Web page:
- We woke Sunday morning in our motel to cloudy skies and sort of renewed spirits. After a quick and necessary Starbucks stop we headed toward the WenBar ranch. The unforgiving Frio continued to swell over roads and spillways. The owner of Lost Maples Cabins called and said, "There's only one way in, and you'll need me to guide you." She graciously drove out to meet us in Utopia, TX to serve as our escort.
|Waiting in Utopia for our escort over the still-flooding roads|
|Travel wasn't getting much smoother|
|I'm probably glad not to know what they're laughing about|
- 15-year-old Adeline, my college roommate's daughter, was being airlifted from an ambulance to a San Antonio hospital from anaphylactic shock, the victim of a handful of ant bites. We all looked at each other, feeling more than a little helpless. Careflight was the quickest, and only, way over those swollen rivers that morning. Later we learned that another storm cell had squatted right over University hospital around that time, so Careflight actually landed at an Air Force Base and then another ambulance rushed Adeline (and her daddy Eric) to the hospital. Those were some downright mean, poisonous, and expensive ants.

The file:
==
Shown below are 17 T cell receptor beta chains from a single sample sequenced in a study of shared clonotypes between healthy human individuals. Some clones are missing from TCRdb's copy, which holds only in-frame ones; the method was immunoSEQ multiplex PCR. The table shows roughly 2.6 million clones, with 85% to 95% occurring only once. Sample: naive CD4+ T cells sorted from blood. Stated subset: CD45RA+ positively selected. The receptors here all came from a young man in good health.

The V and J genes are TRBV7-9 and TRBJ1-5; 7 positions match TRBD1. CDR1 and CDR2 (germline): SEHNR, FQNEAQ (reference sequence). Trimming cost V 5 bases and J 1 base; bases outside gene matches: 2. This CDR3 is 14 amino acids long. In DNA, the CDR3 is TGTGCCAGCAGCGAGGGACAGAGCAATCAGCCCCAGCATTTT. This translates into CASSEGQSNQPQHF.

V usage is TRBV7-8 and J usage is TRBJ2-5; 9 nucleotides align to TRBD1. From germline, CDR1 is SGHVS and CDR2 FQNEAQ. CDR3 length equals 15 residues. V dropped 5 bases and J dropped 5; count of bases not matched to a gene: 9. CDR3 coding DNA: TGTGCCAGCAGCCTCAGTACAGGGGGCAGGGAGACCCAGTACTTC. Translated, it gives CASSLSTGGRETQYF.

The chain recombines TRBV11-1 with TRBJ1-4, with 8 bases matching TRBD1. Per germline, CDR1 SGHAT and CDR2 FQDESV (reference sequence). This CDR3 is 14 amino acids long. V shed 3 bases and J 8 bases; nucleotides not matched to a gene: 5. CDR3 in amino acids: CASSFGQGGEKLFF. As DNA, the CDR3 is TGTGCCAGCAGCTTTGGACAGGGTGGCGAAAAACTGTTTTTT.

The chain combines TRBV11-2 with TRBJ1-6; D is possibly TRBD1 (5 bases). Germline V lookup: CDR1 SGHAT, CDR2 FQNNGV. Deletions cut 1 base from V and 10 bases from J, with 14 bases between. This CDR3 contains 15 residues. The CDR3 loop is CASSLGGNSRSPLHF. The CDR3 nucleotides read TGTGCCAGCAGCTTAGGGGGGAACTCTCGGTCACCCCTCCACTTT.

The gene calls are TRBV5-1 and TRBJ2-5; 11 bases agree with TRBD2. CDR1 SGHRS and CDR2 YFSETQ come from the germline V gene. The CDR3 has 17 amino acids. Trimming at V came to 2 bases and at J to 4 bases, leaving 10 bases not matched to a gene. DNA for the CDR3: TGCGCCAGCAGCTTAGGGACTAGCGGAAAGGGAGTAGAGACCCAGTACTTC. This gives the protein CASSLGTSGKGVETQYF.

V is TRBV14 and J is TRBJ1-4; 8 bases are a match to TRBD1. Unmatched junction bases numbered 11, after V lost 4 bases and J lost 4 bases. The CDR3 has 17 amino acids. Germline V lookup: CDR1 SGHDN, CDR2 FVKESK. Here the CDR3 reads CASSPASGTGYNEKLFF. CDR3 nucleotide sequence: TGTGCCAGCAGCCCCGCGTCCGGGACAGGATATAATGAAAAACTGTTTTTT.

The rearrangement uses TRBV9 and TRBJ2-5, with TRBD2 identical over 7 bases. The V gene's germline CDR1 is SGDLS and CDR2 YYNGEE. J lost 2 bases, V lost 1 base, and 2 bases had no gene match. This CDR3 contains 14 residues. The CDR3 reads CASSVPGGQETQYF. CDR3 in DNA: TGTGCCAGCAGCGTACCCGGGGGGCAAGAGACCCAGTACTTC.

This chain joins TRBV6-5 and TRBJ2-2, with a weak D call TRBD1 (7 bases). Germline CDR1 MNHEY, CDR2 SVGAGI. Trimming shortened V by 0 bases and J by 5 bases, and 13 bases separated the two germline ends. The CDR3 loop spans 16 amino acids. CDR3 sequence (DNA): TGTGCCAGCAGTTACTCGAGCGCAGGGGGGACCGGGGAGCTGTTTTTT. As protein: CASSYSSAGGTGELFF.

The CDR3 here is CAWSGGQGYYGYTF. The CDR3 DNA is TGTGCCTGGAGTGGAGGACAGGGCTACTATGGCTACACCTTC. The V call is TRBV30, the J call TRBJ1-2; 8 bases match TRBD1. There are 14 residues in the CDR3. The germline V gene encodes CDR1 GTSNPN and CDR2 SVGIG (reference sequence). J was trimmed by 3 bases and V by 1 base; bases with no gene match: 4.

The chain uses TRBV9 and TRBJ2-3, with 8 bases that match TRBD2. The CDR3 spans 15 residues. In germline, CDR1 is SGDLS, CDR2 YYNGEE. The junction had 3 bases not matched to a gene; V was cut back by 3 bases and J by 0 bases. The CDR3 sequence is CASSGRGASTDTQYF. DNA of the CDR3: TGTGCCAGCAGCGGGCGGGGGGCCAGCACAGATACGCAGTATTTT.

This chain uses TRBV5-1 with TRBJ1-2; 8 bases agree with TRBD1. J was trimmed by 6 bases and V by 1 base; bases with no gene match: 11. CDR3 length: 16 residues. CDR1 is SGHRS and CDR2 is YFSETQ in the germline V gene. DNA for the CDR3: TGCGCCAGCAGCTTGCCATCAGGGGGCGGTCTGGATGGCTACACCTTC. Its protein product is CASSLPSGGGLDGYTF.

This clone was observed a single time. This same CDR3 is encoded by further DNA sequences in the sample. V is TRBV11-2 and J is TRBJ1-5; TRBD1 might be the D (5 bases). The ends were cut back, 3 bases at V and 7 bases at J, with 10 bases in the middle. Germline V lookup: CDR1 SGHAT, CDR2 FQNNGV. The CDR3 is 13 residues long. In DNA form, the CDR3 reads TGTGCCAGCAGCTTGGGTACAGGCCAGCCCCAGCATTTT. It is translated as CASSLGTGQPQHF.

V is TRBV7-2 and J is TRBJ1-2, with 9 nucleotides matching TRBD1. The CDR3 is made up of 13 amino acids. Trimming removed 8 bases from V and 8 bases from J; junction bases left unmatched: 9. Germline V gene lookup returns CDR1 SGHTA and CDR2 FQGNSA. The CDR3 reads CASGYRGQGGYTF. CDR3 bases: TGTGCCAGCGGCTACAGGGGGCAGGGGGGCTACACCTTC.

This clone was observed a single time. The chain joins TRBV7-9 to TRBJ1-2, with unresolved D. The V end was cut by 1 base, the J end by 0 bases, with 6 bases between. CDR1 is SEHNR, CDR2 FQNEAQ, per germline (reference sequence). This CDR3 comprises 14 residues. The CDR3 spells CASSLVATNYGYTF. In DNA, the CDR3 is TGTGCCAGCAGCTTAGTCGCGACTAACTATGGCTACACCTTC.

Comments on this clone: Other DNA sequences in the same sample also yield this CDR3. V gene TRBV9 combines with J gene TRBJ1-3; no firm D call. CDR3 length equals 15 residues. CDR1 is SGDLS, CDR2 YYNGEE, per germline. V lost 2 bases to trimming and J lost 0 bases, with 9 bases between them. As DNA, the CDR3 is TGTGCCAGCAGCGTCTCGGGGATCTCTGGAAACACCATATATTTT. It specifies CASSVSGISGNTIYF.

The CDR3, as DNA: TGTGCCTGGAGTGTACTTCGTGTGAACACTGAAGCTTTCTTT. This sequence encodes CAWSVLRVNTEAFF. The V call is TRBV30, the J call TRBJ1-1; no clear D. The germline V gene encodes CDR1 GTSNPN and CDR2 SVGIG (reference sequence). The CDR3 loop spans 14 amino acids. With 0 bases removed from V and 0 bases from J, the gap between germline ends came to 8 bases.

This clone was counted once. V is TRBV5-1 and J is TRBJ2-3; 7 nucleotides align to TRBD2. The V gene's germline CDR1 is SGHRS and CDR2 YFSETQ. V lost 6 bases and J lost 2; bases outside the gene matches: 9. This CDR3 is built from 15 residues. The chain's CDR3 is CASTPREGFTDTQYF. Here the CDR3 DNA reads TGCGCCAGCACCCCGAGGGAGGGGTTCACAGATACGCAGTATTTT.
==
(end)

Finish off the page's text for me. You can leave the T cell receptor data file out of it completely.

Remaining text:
Obviously, we made it to the ranch and the to rest of our group. Our not-quite-24 hours together were worth the hours and hours of travel (to most everyone ~ Abagail - ha!) but it was definitely a memory. Our full day at the ranch was followed by a stressful drive home avoiding tornadoes - seriously. But our group made it safe and sound with a few stories tucked away in the process.
Part III to come...